The demand for eye care—the most common medical speciality in some countries—is increasing globally due to both demographic change and the development of eye health-care services in low-income and middle-income countries. This expansion of service provision needs to be environmentally sustainable. We conducted a scoping review to establish the nature and extent of the literature describing the environmental costs of delivering eye-care services, identify interventions to diminish the environmental impact of eye care, and identify key sustainability themes that are not yet being addressed. We identified 16 peer-reviewed articles for analysis, all published since 2009. Despite a paucity of research evidence, there is a need for the measurement of environmental impacts associated with eye care to be standardised along with the methodological tools to assess these impacts. The vastly different environmental costs of delivering clinical services with similar clinical outcomes in different regulatory settings is striking; in one example, a phacoemulsification cataract extraction in a UK hospital produced more than 20 times the greenhouse gas emission of the same procedure in an Indian hospital. The environmental costs must be systematically included when evaluating the risks and benefits of new interventions or policies aimed at promoting safety in high-income countries.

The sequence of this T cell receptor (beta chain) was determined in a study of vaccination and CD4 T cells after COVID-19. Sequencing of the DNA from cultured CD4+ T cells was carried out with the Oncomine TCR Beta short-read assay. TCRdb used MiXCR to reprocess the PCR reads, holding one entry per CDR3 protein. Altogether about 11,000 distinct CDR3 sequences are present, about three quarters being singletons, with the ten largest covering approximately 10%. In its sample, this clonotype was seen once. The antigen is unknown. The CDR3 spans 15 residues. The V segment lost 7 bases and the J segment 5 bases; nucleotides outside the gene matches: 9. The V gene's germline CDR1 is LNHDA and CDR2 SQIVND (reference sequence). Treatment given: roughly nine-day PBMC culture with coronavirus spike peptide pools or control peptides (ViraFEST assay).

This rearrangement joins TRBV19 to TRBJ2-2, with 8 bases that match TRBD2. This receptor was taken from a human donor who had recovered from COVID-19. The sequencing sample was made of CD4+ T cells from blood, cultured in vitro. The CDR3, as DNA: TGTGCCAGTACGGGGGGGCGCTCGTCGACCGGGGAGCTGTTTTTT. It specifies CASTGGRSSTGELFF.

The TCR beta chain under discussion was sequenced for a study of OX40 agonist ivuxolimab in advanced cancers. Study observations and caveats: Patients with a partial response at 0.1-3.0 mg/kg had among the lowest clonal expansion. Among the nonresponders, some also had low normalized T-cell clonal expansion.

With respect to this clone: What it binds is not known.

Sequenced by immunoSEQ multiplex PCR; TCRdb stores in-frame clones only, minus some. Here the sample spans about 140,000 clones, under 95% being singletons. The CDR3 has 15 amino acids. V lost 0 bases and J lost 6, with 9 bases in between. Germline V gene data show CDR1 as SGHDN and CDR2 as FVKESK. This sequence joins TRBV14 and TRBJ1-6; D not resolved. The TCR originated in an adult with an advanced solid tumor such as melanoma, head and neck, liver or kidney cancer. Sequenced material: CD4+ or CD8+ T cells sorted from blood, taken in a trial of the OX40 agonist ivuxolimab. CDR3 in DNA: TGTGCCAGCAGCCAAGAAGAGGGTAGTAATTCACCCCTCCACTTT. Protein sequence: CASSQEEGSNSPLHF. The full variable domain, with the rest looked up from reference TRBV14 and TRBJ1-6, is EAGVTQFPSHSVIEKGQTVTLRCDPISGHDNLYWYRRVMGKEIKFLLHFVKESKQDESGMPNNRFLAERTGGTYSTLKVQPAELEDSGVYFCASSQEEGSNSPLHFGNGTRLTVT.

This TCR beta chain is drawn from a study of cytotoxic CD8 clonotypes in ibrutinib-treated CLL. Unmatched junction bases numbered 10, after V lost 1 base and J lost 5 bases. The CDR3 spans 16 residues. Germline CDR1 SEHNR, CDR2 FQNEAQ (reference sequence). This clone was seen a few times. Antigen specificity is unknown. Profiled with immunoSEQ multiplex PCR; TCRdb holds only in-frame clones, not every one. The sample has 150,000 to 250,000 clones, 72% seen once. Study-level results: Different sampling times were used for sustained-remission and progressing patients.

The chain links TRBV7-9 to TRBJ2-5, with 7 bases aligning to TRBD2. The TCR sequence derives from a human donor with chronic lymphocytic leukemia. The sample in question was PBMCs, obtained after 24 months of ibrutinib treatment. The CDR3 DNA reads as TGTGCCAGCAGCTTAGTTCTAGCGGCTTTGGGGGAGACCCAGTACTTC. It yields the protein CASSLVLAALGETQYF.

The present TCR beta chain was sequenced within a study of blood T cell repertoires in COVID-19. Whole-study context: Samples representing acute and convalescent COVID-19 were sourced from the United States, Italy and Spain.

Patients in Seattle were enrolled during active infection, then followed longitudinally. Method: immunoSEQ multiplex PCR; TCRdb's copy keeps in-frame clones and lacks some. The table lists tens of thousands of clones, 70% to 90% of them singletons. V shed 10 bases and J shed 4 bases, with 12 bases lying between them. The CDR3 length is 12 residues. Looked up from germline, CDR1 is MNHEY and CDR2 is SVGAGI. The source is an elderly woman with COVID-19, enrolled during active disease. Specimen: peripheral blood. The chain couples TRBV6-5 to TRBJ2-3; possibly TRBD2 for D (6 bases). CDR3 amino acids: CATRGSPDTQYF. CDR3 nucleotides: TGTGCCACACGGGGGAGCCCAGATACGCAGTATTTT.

ASJC Scopus subject areas
- Medicine (miscellaneous)
- Health(social science)
- Health Policy
- Public Health, Environmental and Occupational Health